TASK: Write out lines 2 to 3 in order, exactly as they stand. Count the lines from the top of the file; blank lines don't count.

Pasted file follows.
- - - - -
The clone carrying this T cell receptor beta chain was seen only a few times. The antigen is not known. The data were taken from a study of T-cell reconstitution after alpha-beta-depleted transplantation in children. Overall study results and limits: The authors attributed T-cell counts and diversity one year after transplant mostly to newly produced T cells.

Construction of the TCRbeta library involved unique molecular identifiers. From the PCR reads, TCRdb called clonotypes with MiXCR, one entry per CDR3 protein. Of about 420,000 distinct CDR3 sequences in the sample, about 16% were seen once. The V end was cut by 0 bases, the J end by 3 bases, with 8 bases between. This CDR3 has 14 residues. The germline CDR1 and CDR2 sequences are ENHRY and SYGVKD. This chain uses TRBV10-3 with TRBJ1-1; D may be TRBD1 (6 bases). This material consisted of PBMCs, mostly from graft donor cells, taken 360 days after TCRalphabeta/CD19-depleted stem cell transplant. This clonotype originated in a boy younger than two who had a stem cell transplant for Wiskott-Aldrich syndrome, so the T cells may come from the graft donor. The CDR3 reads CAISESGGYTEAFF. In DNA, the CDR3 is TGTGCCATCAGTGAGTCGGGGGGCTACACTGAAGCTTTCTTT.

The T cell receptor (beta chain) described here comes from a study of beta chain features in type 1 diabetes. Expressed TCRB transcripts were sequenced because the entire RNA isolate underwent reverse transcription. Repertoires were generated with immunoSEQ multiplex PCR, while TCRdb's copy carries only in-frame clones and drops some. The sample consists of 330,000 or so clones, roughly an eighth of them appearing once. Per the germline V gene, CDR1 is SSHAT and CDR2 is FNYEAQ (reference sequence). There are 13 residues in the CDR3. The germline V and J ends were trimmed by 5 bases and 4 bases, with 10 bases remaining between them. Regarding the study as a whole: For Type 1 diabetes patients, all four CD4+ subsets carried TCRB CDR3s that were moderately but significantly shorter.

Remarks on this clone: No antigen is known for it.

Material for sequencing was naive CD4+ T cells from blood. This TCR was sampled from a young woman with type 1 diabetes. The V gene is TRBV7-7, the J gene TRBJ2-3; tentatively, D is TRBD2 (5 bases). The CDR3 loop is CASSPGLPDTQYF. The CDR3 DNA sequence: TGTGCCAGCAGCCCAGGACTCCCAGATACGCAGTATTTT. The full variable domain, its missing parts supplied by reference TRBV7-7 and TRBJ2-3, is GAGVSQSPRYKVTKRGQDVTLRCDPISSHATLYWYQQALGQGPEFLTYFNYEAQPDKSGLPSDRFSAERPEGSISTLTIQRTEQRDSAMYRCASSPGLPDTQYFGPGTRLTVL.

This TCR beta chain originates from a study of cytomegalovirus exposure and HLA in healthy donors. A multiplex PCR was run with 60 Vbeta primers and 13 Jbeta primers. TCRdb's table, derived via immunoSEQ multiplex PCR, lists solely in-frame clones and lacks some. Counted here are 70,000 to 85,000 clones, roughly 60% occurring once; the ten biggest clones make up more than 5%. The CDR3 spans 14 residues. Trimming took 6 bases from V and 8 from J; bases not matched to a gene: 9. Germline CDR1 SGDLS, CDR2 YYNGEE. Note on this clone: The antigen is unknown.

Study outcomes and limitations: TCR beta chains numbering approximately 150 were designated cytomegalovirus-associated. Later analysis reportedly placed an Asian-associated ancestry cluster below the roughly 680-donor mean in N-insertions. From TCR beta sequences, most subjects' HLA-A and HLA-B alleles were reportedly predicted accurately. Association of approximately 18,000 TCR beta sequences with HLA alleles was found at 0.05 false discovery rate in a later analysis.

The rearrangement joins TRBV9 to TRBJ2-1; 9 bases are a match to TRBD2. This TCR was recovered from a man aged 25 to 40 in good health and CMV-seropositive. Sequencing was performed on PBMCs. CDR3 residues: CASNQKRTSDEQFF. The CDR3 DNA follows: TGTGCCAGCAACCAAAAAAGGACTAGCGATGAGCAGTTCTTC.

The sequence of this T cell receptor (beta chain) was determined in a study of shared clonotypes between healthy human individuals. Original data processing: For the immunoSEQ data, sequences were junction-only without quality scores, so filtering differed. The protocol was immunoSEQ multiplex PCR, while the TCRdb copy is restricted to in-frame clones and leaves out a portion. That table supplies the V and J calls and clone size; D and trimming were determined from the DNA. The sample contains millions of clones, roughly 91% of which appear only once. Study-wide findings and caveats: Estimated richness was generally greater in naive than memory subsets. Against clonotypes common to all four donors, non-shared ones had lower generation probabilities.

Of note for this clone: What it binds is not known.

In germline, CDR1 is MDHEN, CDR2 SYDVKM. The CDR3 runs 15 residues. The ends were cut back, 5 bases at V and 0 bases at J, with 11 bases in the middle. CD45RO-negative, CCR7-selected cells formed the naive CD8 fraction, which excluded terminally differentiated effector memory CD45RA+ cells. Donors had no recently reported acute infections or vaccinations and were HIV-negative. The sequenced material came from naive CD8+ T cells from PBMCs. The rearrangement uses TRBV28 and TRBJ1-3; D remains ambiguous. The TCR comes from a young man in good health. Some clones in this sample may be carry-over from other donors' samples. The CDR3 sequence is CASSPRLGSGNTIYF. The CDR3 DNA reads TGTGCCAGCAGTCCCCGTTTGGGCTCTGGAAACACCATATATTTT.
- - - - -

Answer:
Construction of the TCRbeta library involved unique molecular identifiers. From the PCR reads, TCRdb called clonotypes with MiXCR, one entry per CDR3 protein. Of about 420,000 distinct CDR3 sequences in the sample, about 16% were seen once. The V end was cut by 0 bases, the J end by 3 bases, with 8 bases between. This CDR3 has 14 residues. The germline CDR1 and CDR2 sequences are ENHRY and SYGVKD. This chain uses TRBV10-3 with TRBJ1-1; D may be TRBD1 (6 bases). This material consisted of PBMCs, mostly from graft donor cells, taken 360 days after TCRalphabeta/CD19-depleted stem cell transplant. This clonotype originated in a boy younger than two who had a stem cell transplant for Wiskott-Aldrich syndrome, so the T cells may come from the graft donor. The CDR3 reads CAISESGGYTEAFF. In DNA, the CDR3 is TGTGCCATCAGTGAGTCGGGGGGCTACACTGAAGCTTTCTTT.

The T cell receptor (beta chain) described here comes from a study of beta chain features in type 1 diabetes. Expressed TCRB transcripts were sequenced because the entire RNA isolate underwent reverse transcription. Repertoires were generated with immunoSEQ multiplex PCR, while TCRdb's copy carries only in-frame clones and drops some. The sample consists of 330,000 or so clones, roughly an eighth of them appearing once. Per the germline V gene, CDR1 is SSHAT and CDR2 is FNYEAQ (reference sequence). There are 13 residues in the CDR3. The germline V and J ends were trimmed by 5 bases and 4 bases, with 10 bases remaining between them. Regarding the study as a whole: For Type 1 diabetes patients, all four CD4+ subsets carried TCRB CDR3s that were moderately but significantly shorter.